One panel at the Crypto Finance Conference in St Moritz featured Andy Qi Ge, a managing partner at the investment firm Diligence Capital. Earlier in this career, Qi Ge worked as a regulator at the Legislative Affairs Office of the State Council of the People’s Republic of China. On the panel, he said that his presence at the conference – as opposed to that of a sitting regulator – was telling.
“Now it’s classified, it’s confidential. This also means that, according to my experience, that it’s serious,” he said.
Canada, Denmark, Norway, Singapore and Sweden, to name just a few, have also begun analysing digital alternatives to their own currencies.
Perhaps as great a source of anxiety for central banks is the potential launch of Libra, a new kind of digital currency controlled by a group of private companies including Facebook, which was officially unveiled on 18 June, 2019. Facebook and its allies’ vision is to create a so-called “stablecoin” linked to a basket of low-risk assets. Regulators were unenthusiastic about the idea.
Christian Noyer, governor of the Bank of France from 2003 to 2015, told FN: “There was a reaction of ministers of finance and central banks that money is something too important and too serious to leave it in private hands.”
Noyer is an independent director of the software start-up Setl, which sells blockchain solutions built for financial markets, asset management and payments.
Zeeshan Feroz, UK lead for the cryptocurrency exchange Coinbase, a member of the Libra Association, agrees with Noyer that Libra “certainly made a difference and had an impact” on the mindset of central bankers.
Perhaps the hyperbole surrounding CBDCs is simply an acknowledgement of how ponderous most governments are likely to be when responding to the dual threat of Libra and the digital yuan. If the US does not act quickly, Giancarlo fears the dominance of the dollar as a global reserve currency – a status he believes has been a “net good” for society – is at stake.
Do central banks need blockchain?
Within the crypto community, Giancarlo has earned the affectionate nickname “Crypto Dad”. The SEC’s Peirce is known as “Crypto Mom”. Peirce’s assessment of how the US regulator handles innovation might explain why some feel the need to agitate. “I think [crypto and blockchain] is really an interesting case study for seeing how we do handle innovation, and unfortunately I don’t think that we’re passing the test with flying colours right now. So we have work to do on that,” she said.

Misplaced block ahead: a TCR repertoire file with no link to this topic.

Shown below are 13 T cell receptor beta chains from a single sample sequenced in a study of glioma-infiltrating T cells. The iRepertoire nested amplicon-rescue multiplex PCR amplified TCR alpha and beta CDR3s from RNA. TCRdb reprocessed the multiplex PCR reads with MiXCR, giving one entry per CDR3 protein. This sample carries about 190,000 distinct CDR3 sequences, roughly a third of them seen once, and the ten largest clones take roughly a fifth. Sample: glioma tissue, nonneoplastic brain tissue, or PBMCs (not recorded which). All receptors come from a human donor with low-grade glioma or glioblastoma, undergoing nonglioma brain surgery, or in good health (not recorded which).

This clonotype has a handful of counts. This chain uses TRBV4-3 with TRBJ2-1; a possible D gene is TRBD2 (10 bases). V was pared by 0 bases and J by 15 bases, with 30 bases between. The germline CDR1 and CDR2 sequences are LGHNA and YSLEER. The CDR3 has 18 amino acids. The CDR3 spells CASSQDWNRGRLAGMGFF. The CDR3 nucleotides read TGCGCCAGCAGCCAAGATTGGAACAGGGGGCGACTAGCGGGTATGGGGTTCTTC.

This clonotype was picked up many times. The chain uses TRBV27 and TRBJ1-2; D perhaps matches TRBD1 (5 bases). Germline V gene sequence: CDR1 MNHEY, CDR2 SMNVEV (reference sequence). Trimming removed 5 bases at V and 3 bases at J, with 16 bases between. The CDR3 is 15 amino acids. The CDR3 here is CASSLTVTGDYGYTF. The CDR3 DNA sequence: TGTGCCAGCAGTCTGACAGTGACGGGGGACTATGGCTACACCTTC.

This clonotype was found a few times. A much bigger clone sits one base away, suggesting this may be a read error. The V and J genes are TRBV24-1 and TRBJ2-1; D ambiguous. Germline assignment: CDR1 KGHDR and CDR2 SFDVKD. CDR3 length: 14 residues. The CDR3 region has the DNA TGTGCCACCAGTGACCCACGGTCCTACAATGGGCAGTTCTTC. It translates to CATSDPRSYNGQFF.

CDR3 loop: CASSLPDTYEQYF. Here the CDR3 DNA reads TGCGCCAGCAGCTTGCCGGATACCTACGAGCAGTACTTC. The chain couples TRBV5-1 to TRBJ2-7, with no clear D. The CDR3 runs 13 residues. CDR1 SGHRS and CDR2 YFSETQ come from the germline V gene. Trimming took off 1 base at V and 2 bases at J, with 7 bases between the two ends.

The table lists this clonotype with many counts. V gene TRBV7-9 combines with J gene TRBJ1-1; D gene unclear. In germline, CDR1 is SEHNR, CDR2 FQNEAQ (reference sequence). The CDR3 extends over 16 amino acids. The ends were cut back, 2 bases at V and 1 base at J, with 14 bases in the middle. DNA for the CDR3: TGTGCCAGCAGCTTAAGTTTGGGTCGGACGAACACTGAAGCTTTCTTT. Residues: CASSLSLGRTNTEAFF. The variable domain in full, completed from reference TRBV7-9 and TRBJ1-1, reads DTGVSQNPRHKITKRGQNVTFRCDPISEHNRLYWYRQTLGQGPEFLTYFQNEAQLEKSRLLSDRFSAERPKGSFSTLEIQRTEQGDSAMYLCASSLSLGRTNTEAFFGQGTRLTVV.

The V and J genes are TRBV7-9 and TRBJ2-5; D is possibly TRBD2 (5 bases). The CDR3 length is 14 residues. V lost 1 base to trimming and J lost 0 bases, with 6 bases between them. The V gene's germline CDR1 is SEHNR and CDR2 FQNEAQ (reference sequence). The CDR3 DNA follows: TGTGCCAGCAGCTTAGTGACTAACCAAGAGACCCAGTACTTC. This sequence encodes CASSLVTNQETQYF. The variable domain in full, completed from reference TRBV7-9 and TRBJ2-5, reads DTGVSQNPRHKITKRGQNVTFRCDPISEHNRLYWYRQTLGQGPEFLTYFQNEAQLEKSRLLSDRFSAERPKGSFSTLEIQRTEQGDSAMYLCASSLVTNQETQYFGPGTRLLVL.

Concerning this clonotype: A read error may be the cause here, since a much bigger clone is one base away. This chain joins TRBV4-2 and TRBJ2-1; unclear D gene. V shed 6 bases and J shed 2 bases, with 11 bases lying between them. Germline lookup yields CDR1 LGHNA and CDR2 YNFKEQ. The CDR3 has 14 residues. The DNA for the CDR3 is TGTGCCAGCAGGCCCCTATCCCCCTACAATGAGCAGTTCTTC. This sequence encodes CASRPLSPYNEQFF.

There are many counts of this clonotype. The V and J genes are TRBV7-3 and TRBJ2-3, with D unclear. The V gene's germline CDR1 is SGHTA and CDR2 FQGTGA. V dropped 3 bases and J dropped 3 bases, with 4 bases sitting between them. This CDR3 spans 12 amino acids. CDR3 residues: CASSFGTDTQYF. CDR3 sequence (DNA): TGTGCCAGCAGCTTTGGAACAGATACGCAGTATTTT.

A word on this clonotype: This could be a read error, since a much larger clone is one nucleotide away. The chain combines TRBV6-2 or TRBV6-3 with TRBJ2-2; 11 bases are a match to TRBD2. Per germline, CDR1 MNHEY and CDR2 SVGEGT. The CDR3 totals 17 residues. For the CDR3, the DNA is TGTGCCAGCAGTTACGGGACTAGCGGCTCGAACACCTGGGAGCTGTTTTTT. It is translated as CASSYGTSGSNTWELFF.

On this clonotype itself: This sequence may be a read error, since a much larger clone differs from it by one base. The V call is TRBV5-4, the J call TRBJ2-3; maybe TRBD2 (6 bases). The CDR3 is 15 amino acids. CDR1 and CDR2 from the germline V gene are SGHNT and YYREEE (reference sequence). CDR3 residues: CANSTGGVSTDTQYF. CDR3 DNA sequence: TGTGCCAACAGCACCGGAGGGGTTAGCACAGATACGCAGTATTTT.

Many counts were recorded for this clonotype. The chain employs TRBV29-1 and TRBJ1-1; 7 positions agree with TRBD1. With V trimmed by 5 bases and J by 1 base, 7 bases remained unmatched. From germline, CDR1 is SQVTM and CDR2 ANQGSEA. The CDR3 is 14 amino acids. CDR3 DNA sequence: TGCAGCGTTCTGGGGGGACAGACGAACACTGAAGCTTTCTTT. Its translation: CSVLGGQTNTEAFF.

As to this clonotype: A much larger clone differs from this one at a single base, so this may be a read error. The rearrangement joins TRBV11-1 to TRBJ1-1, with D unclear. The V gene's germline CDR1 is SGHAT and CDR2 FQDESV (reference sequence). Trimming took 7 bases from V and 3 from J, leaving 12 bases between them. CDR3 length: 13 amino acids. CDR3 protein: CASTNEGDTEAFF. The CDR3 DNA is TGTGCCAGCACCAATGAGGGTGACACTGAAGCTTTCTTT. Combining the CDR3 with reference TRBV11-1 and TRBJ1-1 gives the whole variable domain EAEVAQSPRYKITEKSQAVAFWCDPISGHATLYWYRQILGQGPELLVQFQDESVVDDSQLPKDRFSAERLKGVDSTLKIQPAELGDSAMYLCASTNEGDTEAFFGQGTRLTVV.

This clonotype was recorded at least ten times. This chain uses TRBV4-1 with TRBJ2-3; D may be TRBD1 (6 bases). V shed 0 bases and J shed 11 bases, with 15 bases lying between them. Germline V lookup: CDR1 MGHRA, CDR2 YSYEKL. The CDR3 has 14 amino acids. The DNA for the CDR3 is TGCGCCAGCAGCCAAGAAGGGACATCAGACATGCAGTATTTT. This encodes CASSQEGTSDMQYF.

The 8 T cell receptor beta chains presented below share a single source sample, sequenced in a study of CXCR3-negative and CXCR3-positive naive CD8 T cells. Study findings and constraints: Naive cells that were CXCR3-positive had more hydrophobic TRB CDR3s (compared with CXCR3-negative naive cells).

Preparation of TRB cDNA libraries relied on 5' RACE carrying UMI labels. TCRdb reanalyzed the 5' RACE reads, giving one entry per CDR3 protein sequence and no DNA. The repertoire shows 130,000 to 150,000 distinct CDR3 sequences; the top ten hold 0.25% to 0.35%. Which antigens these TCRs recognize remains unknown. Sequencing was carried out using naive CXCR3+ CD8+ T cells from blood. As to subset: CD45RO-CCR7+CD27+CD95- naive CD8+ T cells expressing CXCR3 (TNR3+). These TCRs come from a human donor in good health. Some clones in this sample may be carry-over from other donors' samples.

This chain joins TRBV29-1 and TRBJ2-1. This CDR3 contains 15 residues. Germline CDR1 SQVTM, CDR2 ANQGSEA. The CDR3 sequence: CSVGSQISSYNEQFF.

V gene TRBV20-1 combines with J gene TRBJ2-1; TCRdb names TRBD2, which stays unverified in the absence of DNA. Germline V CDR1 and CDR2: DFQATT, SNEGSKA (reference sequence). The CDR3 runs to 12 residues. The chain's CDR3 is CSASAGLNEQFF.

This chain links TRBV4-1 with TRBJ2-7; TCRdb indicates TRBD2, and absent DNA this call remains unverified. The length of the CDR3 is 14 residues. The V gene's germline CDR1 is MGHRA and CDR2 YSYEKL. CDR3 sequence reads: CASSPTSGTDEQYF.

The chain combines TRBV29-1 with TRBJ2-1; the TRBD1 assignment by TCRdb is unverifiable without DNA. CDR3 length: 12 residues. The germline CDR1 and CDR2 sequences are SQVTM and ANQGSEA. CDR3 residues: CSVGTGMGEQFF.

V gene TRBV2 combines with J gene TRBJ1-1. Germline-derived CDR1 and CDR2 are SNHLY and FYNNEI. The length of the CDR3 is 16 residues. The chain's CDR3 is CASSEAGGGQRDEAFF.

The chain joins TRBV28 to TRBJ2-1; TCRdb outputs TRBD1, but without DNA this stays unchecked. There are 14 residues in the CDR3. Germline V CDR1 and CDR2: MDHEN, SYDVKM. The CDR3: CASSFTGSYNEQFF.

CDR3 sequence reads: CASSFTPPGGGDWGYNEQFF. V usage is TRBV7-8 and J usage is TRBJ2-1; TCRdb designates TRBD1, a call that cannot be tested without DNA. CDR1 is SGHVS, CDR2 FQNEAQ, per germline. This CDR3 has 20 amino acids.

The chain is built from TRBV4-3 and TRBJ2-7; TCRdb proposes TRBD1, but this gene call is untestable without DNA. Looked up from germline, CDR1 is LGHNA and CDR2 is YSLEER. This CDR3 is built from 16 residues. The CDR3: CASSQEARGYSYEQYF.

Then there is the immense task of creating a viable CBDC. Doing his bit for the Cold War narrative, Giancarlo likened the undertaking to the space race.
“Just like the space programme generated a lot of commercial enterprises and spin-offs, I imagine the digitisation of the dollar – smart people will find opportunities in that,” he said.
A waning in the dollar’s power could affect the US’s ability to exact sanctions. A fully formed digital dollar, on the other hand, could make US sanctions all the more effective.
“Digitisation of the dollar allows the dollar to be used with scalpel-like precision rather than saw-like precision,” said Giancarlo. Similarly, he described how a digital dollar could allow the government to grant welfare cheques with spending rules programmed into them.
All this evokes visions of total surveillance by a state capable of monitoring its citizens’ every move. Not surprisingly, Giancarlo thinks this risk is far more pronounced for users of a digital yuan than a digital dollar.
There are a multitude of other risks stemming from the creation of CBDCs.
Noyer warned, for example, that the need to convert money into cash is a “natural break” to guard against bank runs – but that central bank-managed accounts filled with digital currency “could facilitate bank runs and be a threat to financial stability” unless limits are applied to how much money can be held in such accounts. These considerations are part of the reason Noyer thinks consumer CBDCs are a more distant reality than projects involving “only a few correspondents”.
Nor should it be assumed that CBDCs are the heir apparent to cash.
A paper published by the International Monetary Fund in March 2019 stated: “The level and trend in cash use in a country will influence the demand for CBDC. While access to digital currency will be more convenient than traveling to an ATM, it only makes CBDC like a bank debit card – not better.”
Put another way, CBDCs will only materialise where they can meaningfully improve on existing systems.
As the Swiss National Bank’s Moser told FN: “A central bank doesn’t need a blockchain. I mean, it’s a central bank!”
The much-hyped race, at this stage, does not seem to be to fully launch a CBDC – but to determine whether it is worth trying to. And even then, the only thing that is new here is the technology.
“Currencies have competed against each other since the beginning of time and I imagine they will continue to compete against each other till the end of time,” said Giancarlo.
To contact the author of this story with feedback or news, email Ryan Weeks